What Can I Claim on a Flexible Spending Account?

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The Internal Revenue Service permits employers to offer their employees flexible spending accounts (FSAs) as part of their employee benefit packages. If an employee chooses to participate in a medical FSA, he contributes pre-tax dollars to cover the cost of expenses he expects to incur during the year for which he'll receive no other means of reimbursement. If a worker fails to exhaust the pre-tax funds in an FSA, he forfeits the remaining balance by a deadline identified by either his employer or the IRS.


To fund an FSA, an employee chooses to defer a certain amount of his salary over the course of the benefit plan year. His employer then reduces the employee’s compensation in equal increments for each pay period to equal the total amount the employee wanted to contribute to his FSA for the year.

Once an employee commits to setting aside a certain amount, he cannot change his election until the next plan year unless he experiences a life-changing event. Such occurrences include job loss, the birth or adoption of a child, marriage and divorce.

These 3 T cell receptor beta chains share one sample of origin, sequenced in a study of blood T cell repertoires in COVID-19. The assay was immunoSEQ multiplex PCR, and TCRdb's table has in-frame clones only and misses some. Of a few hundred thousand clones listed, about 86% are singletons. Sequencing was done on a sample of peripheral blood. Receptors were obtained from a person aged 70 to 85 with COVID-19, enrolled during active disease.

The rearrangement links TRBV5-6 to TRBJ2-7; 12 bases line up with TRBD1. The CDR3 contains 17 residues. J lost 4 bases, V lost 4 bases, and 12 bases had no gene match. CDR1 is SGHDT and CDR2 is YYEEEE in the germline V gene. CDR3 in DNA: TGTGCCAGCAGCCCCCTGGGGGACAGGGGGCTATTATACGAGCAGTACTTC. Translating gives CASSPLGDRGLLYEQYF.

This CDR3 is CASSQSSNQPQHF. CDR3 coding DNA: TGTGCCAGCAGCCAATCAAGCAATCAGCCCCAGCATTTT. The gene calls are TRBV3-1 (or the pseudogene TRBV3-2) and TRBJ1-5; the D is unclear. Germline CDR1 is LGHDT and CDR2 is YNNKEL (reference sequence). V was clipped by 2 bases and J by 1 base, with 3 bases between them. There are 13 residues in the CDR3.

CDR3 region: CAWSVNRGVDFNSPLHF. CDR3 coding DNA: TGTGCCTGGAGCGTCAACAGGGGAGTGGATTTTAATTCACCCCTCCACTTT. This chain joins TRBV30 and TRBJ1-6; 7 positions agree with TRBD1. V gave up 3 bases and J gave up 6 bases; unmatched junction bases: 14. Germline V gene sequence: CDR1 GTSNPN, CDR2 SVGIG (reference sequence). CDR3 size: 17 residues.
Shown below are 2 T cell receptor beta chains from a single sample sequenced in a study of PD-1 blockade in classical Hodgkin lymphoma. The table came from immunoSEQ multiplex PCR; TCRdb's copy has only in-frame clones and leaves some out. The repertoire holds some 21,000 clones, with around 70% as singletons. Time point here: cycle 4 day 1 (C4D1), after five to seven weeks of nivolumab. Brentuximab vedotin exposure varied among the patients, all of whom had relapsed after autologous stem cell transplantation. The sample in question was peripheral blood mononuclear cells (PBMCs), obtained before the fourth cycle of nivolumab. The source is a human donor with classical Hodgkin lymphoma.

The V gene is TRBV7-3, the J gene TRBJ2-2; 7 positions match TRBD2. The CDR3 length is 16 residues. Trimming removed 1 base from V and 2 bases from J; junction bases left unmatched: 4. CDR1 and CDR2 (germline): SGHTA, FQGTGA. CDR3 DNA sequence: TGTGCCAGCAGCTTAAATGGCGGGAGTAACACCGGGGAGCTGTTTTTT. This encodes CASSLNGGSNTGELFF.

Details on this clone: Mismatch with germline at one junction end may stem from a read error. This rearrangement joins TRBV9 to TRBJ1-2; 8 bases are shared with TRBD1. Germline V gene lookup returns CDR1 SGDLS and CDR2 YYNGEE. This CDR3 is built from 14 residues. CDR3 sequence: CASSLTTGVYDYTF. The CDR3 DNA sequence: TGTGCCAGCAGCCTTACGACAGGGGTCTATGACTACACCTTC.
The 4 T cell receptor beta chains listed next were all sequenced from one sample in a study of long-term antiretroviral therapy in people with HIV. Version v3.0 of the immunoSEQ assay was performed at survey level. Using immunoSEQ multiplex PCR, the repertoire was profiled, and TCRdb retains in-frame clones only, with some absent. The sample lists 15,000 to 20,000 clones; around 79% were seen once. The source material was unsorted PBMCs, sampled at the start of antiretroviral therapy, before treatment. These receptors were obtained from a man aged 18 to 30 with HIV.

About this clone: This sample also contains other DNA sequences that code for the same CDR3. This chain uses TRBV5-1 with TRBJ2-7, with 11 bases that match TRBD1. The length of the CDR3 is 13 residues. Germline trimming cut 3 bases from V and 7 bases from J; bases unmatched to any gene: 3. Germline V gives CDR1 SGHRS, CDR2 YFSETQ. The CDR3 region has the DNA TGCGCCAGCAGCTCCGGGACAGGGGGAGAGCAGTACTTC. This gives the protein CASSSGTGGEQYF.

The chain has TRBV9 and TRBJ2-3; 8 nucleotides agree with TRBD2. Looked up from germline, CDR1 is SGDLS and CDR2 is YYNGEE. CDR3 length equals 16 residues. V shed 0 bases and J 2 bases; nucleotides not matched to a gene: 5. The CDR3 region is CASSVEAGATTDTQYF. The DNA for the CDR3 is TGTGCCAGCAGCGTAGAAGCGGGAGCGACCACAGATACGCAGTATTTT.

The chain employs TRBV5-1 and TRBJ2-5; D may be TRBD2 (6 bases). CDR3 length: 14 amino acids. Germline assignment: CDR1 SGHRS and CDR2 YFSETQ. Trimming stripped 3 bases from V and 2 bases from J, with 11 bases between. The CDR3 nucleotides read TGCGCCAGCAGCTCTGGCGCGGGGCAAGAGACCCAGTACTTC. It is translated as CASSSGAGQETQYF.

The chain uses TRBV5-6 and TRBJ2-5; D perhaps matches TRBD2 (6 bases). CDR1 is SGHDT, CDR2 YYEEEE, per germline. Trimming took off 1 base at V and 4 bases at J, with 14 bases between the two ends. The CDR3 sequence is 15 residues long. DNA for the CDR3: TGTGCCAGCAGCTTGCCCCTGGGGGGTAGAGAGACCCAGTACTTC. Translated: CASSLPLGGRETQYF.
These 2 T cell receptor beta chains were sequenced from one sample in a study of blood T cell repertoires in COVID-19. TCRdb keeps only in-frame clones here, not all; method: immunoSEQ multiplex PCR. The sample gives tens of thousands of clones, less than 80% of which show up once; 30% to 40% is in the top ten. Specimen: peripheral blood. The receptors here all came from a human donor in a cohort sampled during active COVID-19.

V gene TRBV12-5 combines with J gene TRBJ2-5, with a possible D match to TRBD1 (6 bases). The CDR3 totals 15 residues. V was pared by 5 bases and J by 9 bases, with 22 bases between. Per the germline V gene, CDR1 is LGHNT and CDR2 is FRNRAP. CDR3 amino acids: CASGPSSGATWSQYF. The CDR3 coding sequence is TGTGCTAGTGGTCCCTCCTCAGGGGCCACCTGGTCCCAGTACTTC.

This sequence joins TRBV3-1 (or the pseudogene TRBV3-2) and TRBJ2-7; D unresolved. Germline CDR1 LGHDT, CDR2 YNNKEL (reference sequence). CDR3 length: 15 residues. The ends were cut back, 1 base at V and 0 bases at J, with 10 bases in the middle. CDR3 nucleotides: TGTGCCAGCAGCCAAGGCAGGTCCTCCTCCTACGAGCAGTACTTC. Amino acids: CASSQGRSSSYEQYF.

The IRS allows employers to contribute to FSAs on behalf of their participating employees. While the IRS does not limit the amount an employee or employer may contribute, it requires an FSA plan to establish an annual maximum contribution amount.


An employee receives a distribution from his FSA when he incurs a medical expense for which he does not receive reimbursement from any other source such as a health insurance provider. An employer releases funds from an employee’s FSA when the employee documents an incident of medical expenditure, not when an employee presents a cost projection for future treatment.

The IRS mandates that an FSA plan allow an employee to access the total amount he intends to dedicate to his FSA at any point of the plan year regardless of how much he has contributed to date. For example, if an employee pledges to defer $600 to his FSA over the course of a year with $50 being contributed from each of his monthly paychecks and incurs a medical bill of $500 during the first month of the plan year, the IRS requires his employer to make $500 of FSA funds available to cover his expense at that time even though the employee has deferred only $50 up to that point.

The IRS requires an employee to exhaust the funds in his medical FSA by two months and 15 days after the end of the plan’s year or risk forfeiting his account’s balance. The guidelines included in an employer plan take precedence, however, and may require an employee to use the money in his FSA by the end of the plan’s year to avoid forfeiting any remaining funds.

Covered Expenses

Generally, an employee may use his FSA to cover expenses included in IRS Publication 502 paid on behalf of himself, his spouse and family members claimed as dependents on his federal tax return. The IRS does not allow FSA funds to pay for health insurance premiums or expenses arising from someone’s long-term care.

Over-the-Counter Medicine

Reversing a 2003 ruling, the IRS does not allow employees to use FSA funds to cover the cost of over-the-counter medication, except insulin, as of 2011.